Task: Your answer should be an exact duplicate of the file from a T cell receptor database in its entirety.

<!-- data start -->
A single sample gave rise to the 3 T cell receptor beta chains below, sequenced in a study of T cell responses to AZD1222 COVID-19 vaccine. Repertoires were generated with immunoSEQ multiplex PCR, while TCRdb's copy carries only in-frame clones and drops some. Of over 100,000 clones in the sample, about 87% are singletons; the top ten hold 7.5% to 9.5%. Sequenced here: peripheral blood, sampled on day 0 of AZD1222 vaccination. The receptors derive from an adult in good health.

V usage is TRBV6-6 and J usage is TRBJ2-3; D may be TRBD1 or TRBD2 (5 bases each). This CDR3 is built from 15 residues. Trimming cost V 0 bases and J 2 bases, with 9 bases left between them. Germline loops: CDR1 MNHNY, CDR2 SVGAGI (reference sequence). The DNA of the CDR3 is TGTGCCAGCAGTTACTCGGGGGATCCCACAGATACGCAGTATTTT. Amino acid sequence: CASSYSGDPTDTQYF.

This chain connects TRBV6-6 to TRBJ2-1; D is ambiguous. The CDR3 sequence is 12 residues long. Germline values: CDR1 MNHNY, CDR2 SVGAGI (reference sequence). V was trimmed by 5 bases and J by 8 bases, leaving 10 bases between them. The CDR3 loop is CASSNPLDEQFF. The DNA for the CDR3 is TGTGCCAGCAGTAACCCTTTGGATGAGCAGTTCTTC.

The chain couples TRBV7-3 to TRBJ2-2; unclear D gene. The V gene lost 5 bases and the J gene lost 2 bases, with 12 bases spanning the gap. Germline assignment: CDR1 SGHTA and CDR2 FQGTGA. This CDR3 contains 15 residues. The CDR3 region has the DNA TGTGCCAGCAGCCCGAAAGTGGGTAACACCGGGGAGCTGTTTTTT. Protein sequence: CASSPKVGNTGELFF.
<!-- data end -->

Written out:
A single sample gave rise to the 3 T cell receptor beta chains below, sequenced in a study of T cell responses to AZD1222 COVID-19 vaccine. Repertoires were generated with immunoSEQ multiplex PCR, while TCRdb's copy carries only in-frame clones and drops some. Of over 100,000 clones in the sample, about 87% are singletons; the top ten hold 7.5% to 9.5%. Sequenced here: peripheral blood, sampled on day 0 of AZD1222 vaccination. The receptors derive from an adult in good health.

V usage is TRBV6-6 and J usage is TRBJ2-3; D may be TRBD1 or TRBD2 (5 bases each). This CDR3 is built from 15 residues. Trimming cost V 0 bases and J 2 bases, with 9 bases left between them. Germline loops: CDR1 MNHNY, CDR2 SVGAGI (reference sequence). The DNA of the CDR3 is TGTGCCAGCAGTTACTCGGGGGATCCCACAGATACGCAGTATTTT. Amino acid sequence: CASSYSGDPTDTQYF.

This chain connects TRBV6-6 to TRBJ2-1; D is ambiguous. The CDR3 sequence is 12 residues long. Germline values: CDR1 MNHNY, CDR2 SVGAGI (reference sequence). V was trimmed by 5 bases and J by 8 bases, leaving 10 bases between them. The CDR3 loop is CASSNPLDEQFF. The DNA for the CDR3 is TGTGCCAGCAGTAACCCTTTGGATGAGCAGTTCTTC.

The chain couples TRBV7-3 to TRBJ2-2; unclear D gene. The V gene lost 5 bases and the J gene lost 2 bases, with 12 bases spanning the gap. Germline assignment: CDR1 SGHTA and CDR2 FQGTGA. This CDR3 contains 15 residues. The CDR3 region has the DNA TGTGCCAGCAGCCCGAAAGTGGGTAACACCGGGGAGCTGTTTTTT. Protein sequence: CASSPKVGNTGELFF.